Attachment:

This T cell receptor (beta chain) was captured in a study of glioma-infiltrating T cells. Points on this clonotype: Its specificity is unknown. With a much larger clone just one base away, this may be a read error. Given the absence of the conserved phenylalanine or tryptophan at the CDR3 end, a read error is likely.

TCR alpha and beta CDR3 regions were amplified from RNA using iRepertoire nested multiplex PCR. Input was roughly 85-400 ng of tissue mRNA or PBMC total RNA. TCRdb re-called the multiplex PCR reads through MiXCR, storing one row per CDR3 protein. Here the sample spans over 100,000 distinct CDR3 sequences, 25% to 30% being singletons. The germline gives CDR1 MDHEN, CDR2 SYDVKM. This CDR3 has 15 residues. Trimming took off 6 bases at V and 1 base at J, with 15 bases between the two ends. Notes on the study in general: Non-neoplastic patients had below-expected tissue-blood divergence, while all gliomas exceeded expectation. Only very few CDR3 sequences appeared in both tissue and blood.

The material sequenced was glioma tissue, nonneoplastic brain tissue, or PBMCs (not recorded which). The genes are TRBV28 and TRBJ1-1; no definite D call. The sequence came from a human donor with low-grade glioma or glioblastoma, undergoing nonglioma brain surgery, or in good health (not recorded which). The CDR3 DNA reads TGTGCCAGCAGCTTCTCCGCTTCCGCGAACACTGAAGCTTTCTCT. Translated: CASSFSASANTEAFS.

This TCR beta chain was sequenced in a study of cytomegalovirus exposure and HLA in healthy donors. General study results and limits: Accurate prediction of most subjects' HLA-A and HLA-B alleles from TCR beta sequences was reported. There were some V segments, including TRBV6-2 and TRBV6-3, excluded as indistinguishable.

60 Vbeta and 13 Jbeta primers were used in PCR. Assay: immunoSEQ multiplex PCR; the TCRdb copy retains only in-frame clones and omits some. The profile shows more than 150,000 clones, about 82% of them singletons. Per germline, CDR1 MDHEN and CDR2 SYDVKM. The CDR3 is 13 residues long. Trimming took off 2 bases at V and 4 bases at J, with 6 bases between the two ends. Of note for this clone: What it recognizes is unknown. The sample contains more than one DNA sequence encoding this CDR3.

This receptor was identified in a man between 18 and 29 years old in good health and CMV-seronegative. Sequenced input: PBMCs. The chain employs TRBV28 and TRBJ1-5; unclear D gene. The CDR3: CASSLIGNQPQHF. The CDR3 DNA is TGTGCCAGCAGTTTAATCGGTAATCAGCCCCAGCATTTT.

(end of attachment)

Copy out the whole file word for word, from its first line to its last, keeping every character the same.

This T cell receptor (beta chain) was captured in a study of glioma-infiltrating T cells. Points on this clonotype: Its specificity is unknown. With a much larger clone just one base away, this may be a read error. Given the absence of the conserved phenylalanine or tryptophan at the CDR3 end, a read error is likely.

TCR alpha and beta CDR3 regions were amplified from RNA using iRepertoire nested multiplex PCR. Input was roughly 85-400 ng of tissue mRNA or PBMC total RNA. TCRdb re-called the multiplex PCR reads through MiXCR, storing one row per CDR3 protein. Here the sample spans over 100,000 distinct CDR3 sequences, 25% to 30% being singletons. The germline gives CDR1 MDHEN, CDR2 SYDVKM. This CDR3 has 15 residues. Trimming took off 6 bases at V and 1 base at J, with 15 bases between the two ends. Notes on the study in general: Non-neoplastic patients had below-expected tissue-blood divergence, while all gliomas exceeded expectation. Only very few CDR3 sequences appeared in both tissue and blood.

The material sequenced was glioma tissue, nonneoplastic brain tissue, or PBMCs (not recorded which). The genes are TRBV28 and TRBJ1-1; no definite D call. The sequence came from a human donor with low-grade glioma or glioblastoma, undergoing nonglioma brain surgery, or in good health (not recorded which). The CDR3 DNA reads TGTGCCAGCAGCTTCTCCGCTTCCGCGAACACTGAAGCTTTCTCT. Translated: CASSFSASANTEAFS.

This TCR beta chain was sequenced in a study of cytomegalovirus exposure and HLA in healthy donors. General study results and limits: Accurate prediction of most subjects' HLA-A and HLA-B alleles from TCR beta sequences was reported. There were some V segments, including TRBV6-2 and TRBV6-3, excluded as indistinguishable.

60 Vbeta and 13 Jbeta primers were used in PCR. Assay: immunoSEQ multiplex PCR; the TCRdb copy retains only in-frame clones and omits some. The profile shows more than 150,000 clones, about 82% of them singletons. Per germline, CDR1 MDHEN and CDR2 SYDVKM. The CDR3 is 13 residues long. Trimming took off 2 bases at V and 4 bases at J, with 6 bases between the two ends. Of note for this clone: What it recognizes is unknown. The sample contains more than one DNA sequence encoding this CDR3.

This receptor was identified in a man between 18 and 29 years old in good health and CMV-seronegative. Sequenced input: PBMCs. The chain employs TRBV28 and TRBJ1-5; unclear D gene. The CDR3: CASSLIGNQPQHF. The CDR3 DNA is TGTGCCAGCAGTTTAATCGGTAATCAGCCCCAGCATTTT.